Sunday, April 4, 2010
Inglourious Basterds; war / action / black comedy, USA / Germany, 2009; D: Quentin Tarantino, S: Mélanie Laurent, Christoph Waltz, Brad Pitt, Daniel Brühl, Til Schweiger, Eli Roth, Diane Kruger, Michael Fassbender, Martin Wuttke, Mike Myers, Samuel L. Jackson (voice)
World War II. SS Colonel Hans Landa arrives with his unit at a French dairy farm and kills a Jewish family hiding in the basement, but one girl, Shosanna, manages to survive. 3 years later, Lieutenant Aldo Raine leads a team of 8 US soldiers, "The Basterds", who kill Nazis in a guerrilla warfare. In the meantime, Shosanna is owner of a cinema in Paris and is informed that it was chosen to host a premiere of a new Nazi propaganda film about a German sniper, Zoller. Since it is revealed that Goebbels and Adolf Hitler are going to attend the premiere themselves, the 'Basterds' are brought in to try an assassin. Landa stops them, but then let's them burn the cinema anyway and kill the Nazi elite in order to ensure himself immunity after the war. However, Aldo carves a swastika on Landa's forehead.
Another half-masterwork by Quentin Tarantino: has sparks of high genius and passionate dedication to film that makes it consistently interesting, but again shows that the director is emotionally and spiritually illiterate. "Inglourious Basterds" are still much better than his previous two films, however, and helped him "regain" his cult reputation. Christoph Waltz is phenomenal in the brilliantly written character of the evil SS Colonel Hans Landa, who is both cunning and expressionistic, speaking four languages in the film, and is always interesting to listen, even when he chats at great lengths. Bizarrely, the two main heroes are surprisingly bland characters - as good as Brad Pitt and Melanie Laurent play them, the only thing we find out about their protagonists Aldo Raine and Shosanna is that they hate Nazis, but generally they just 'tag along' and only stay in Landa's shadow, which causes an uneven mood. When the bad guy has all the 'cool' moments and the heroes none, then it's a rather shaky concept. And it's not just the heroes - there are really many 'throw away' characters: almost all of the 8 members of the 'Basterds' are just extras, except for maybe Stiglitz (great Til Schweiger), whereas the character of "Bear Jew", who fights with a bat, seems as if he came from some caricature.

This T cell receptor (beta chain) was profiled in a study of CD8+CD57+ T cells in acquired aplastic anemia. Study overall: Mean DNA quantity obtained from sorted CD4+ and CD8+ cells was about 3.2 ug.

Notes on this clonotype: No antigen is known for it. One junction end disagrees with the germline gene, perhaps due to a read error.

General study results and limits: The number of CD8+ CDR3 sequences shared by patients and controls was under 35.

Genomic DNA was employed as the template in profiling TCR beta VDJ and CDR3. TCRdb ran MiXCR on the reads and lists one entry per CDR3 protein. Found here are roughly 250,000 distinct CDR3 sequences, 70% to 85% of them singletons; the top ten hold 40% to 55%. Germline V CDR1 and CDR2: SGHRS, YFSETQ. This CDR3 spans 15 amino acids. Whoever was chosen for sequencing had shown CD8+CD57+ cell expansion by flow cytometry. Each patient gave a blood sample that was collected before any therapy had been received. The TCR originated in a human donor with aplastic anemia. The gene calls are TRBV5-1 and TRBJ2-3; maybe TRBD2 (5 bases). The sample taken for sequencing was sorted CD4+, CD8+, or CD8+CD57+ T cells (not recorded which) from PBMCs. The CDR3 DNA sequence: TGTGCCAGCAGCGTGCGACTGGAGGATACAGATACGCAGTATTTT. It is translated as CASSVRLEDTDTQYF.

The mood is rather uneven: in the opening persecution sequence, the viewers are asked to condemn violence. However, already in the second chapter, the movie asks them to now cheer at the violence, this time for Aldo's paramilitary scalping and murdering as many Nazis as possible. This creates a dissonance in the tone. Adolf Hitler, with that red cape, also seems like some gross joke from a comic-book. Still, it's an fascinating departure from the director's usual genre: the story isn't as mean-spirited as it could have been, but much more disciplined, whereas there are neat references to classic films and artists, like Henri Georges Cluzot or Emil Jannings. Tarantino demonstrated his masterful touch in the virtuoso Leone-Hitchcockian 20-minute opening sequence at the dairy farm (Landa chats with the farmer in his home while the suspense steadily grows when it is shown that a Jewish family is hiding under the basement) and in the 20-minute tavern sequence (with a dynamite moment where a British agent goofs with the German accent and attracts the attention of a SS Major who turns off the music, puts his book away and sits at his table) as well as the 2-minute shoe fitting-perpetrator identification scene (an exquisite detail!). At moments, the story suffers from too much exposition and empty babble, but still has a specific twisted charm that gives it some spark and memorability usually missing from modern films, thanks also to some delicious parts where the characters talk in French and German at great lengths, and thus only 40% of the film is in English.